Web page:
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Ralph Nader, Cultural Complex of the American Psyche

By Nozomi Hayase

Al-Jazeerah,, April 5, 2010


            Ralph Nader is a controversial figure in American politics. Recently he has been in the progressive media spotlight. In an article on Truthdig, titled Ralph Nader Was Right About Barack Obama published on March 1, 2010, Chris Hedges pointed out that many progressives in America owe him apology in light of the Obama presidency turning out just as Nader had predicted (or even worse). On Democracy Now, congressman Dennis Kucinich and Nader discussed the recent health insurance bill, showing a marked contrast in their views on the validity of the current American political system. Amy Goodman also interviewed Michael Moore and gave him an opportunity to rethink his begging on bended knee to Nader not to run in 2004 (Where he defended his stance).

            The deeper dimensions of political debates can be revealed by looking at underlying psychological aspects at work. It is clear that political debate and civic engagement happens not only at an intellectual level, but is also engaged at a deeply emotional level, sometimes calling up an almost religious fervor. One way to unravel the intricate weave of emotion and ideology in politics is to look at the psychological phenomenon called the complex.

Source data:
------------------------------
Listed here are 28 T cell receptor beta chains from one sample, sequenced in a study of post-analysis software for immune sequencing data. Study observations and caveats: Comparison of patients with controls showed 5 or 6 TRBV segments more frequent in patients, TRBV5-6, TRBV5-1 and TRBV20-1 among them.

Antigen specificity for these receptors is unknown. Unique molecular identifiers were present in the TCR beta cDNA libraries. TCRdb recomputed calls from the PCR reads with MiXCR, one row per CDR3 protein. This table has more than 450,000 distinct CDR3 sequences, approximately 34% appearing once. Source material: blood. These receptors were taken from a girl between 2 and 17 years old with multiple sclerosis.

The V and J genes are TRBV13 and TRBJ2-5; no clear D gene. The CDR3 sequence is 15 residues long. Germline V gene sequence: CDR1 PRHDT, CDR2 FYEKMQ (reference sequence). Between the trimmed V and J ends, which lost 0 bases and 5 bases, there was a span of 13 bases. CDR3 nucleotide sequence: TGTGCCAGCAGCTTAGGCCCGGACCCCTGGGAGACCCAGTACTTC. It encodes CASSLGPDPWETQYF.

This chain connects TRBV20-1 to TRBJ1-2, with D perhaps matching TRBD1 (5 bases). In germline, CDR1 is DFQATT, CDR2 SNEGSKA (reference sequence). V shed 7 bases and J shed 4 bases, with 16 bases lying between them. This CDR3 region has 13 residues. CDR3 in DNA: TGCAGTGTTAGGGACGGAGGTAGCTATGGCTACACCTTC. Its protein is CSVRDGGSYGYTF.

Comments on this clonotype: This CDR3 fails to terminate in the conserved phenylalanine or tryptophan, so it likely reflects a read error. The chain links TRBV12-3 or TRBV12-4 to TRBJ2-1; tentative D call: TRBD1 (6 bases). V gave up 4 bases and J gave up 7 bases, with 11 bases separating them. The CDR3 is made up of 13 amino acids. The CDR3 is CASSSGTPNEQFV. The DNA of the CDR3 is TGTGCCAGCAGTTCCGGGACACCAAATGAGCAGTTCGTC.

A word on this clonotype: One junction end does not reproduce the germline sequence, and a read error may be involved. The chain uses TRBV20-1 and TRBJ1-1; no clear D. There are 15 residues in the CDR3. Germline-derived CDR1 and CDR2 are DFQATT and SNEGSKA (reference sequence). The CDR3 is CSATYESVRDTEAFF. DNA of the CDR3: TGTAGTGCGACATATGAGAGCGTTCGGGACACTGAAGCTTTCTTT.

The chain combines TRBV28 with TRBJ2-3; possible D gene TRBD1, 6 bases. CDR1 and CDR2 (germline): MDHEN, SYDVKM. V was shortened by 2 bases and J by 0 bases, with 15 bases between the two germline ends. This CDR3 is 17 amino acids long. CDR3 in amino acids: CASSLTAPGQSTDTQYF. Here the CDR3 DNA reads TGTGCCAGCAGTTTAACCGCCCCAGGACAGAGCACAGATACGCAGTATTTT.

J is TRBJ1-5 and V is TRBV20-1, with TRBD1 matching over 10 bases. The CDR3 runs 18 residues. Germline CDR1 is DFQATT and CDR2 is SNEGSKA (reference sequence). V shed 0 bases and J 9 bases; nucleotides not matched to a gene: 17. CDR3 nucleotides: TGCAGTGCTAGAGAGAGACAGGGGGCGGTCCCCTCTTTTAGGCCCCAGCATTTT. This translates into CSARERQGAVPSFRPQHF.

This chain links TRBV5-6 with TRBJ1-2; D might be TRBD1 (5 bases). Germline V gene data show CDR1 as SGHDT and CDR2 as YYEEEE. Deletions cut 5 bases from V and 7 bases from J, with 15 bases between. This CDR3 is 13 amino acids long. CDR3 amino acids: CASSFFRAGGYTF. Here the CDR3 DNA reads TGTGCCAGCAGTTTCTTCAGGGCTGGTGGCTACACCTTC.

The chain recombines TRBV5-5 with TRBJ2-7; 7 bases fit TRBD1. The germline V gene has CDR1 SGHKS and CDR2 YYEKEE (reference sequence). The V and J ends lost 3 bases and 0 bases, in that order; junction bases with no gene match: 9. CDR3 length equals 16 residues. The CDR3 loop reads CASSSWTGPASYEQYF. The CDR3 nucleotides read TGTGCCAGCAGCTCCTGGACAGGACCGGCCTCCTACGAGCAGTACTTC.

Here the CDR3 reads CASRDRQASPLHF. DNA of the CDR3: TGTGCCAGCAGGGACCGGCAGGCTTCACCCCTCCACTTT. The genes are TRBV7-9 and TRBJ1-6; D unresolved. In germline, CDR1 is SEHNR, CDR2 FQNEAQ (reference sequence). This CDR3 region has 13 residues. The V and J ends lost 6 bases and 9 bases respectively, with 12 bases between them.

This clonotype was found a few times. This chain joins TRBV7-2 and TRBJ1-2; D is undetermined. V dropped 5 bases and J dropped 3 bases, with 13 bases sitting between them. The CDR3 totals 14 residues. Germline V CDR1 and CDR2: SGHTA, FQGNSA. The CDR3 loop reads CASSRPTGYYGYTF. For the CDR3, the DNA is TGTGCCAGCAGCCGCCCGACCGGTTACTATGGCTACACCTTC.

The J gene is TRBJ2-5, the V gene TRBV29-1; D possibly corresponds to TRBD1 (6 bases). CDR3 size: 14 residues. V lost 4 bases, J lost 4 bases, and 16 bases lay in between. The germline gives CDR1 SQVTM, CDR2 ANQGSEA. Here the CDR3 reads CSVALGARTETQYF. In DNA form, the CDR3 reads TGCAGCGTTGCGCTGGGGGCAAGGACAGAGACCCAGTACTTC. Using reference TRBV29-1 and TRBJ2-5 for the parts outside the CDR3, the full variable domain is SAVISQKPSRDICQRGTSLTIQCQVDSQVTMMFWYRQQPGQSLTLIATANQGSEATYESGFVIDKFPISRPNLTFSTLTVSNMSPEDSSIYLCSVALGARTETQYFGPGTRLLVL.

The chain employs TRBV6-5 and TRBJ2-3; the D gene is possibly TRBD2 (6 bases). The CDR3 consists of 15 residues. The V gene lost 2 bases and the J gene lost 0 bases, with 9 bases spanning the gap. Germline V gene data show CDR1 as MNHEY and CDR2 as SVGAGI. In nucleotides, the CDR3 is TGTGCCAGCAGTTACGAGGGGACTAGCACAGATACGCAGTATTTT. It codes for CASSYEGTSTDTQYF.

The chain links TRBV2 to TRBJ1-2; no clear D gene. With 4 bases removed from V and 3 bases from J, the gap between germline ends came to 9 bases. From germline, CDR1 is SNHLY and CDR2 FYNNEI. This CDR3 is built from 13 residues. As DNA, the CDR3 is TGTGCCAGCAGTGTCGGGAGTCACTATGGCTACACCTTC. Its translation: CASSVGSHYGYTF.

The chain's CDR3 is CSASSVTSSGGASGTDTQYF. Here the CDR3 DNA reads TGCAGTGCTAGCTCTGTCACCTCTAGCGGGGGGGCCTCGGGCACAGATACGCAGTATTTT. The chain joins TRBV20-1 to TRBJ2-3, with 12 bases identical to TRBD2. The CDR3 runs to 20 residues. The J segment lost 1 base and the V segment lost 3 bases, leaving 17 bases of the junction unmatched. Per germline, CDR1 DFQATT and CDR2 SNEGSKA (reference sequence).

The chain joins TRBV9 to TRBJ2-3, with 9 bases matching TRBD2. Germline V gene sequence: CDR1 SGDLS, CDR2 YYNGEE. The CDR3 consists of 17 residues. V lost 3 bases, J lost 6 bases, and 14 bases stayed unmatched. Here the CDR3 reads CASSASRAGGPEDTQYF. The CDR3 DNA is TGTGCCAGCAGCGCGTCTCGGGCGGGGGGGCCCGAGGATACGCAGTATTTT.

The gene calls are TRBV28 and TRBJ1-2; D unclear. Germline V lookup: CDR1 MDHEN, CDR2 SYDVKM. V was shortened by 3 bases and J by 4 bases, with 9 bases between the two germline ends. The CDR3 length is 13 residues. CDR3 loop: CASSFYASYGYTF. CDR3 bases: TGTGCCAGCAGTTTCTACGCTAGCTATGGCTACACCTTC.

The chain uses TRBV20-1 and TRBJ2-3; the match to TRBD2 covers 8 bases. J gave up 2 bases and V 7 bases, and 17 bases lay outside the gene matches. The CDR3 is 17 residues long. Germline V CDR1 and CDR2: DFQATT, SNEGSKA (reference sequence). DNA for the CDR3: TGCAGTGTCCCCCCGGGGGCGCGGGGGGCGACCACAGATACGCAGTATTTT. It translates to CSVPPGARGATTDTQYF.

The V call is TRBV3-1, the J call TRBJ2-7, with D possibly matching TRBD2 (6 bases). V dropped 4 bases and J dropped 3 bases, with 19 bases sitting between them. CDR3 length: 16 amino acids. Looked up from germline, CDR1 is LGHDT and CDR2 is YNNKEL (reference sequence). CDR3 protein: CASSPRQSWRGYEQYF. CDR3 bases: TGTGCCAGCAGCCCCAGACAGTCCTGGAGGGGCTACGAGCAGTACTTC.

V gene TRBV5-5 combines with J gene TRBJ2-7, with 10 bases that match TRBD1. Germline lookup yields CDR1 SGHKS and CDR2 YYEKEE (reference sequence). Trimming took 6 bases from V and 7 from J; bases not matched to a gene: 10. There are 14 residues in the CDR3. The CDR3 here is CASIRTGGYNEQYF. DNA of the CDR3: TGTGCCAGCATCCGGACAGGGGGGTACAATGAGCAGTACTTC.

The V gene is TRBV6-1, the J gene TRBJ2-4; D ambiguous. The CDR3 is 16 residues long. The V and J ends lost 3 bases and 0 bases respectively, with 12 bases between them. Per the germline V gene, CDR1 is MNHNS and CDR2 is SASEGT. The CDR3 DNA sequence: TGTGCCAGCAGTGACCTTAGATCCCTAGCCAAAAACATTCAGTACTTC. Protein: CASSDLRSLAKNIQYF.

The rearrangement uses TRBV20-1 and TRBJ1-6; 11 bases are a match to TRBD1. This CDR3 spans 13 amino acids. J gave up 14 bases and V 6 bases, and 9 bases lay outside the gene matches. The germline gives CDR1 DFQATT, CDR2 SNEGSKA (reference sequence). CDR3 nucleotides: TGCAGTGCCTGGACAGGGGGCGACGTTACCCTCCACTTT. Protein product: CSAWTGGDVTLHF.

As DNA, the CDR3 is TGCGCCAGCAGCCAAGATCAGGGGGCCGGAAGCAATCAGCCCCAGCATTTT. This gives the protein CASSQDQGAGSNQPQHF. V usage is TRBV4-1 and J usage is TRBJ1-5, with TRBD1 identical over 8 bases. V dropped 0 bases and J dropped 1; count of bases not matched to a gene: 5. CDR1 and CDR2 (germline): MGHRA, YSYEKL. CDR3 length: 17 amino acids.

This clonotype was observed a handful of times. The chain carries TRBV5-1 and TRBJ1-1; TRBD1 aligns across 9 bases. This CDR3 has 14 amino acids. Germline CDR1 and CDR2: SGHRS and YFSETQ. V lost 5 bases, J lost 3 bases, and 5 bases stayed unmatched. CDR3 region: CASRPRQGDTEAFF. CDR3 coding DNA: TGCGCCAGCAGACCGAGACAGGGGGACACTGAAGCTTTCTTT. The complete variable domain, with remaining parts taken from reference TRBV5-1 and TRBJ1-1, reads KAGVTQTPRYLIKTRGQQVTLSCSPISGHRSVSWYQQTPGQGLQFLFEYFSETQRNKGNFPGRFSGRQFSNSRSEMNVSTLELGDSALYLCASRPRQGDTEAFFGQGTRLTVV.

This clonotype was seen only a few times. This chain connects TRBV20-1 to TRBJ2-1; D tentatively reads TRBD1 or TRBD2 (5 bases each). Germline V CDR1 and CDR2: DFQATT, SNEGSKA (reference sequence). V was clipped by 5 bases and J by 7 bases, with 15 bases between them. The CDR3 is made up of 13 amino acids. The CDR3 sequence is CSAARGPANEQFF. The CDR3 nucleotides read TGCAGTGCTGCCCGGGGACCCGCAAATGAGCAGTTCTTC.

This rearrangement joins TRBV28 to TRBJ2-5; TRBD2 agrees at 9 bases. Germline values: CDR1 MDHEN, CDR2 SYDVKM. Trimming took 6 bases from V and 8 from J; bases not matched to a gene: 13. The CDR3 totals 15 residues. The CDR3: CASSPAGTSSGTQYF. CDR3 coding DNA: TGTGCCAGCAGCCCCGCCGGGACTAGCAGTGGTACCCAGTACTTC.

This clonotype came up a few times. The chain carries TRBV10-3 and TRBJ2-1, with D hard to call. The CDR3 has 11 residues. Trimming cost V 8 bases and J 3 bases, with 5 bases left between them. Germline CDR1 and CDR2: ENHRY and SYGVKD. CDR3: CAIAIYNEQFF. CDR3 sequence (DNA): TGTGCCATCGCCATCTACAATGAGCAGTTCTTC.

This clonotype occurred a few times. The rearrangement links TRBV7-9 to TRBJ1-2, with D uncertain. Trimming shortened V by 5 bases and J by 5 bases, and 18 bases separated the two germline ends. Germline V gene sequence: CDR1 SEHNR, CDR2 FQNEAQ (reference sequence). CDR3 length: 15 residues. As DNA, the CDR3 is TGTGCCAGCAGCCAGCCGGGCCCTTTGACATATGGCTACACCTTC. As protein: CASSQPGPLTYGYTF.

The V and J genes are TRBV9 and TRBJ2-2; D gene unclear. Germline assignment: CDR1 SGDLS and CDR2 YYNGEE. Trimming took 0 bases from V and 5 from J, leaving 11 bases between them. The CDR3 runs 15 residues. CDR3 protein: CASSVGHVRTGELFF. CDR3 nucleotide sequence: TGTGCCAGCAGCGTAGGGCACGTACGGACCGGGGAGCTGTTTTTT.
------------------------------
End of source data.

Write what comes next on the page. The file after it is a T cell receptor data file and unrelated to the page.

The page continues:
Psychoanalyst, Jolande Jacobi (1973) elucidates C. G Jung’s psychological concept of the complex in a way that can be helpful for understanding what lives in the emotional soup that typifies this aspect of the American political process: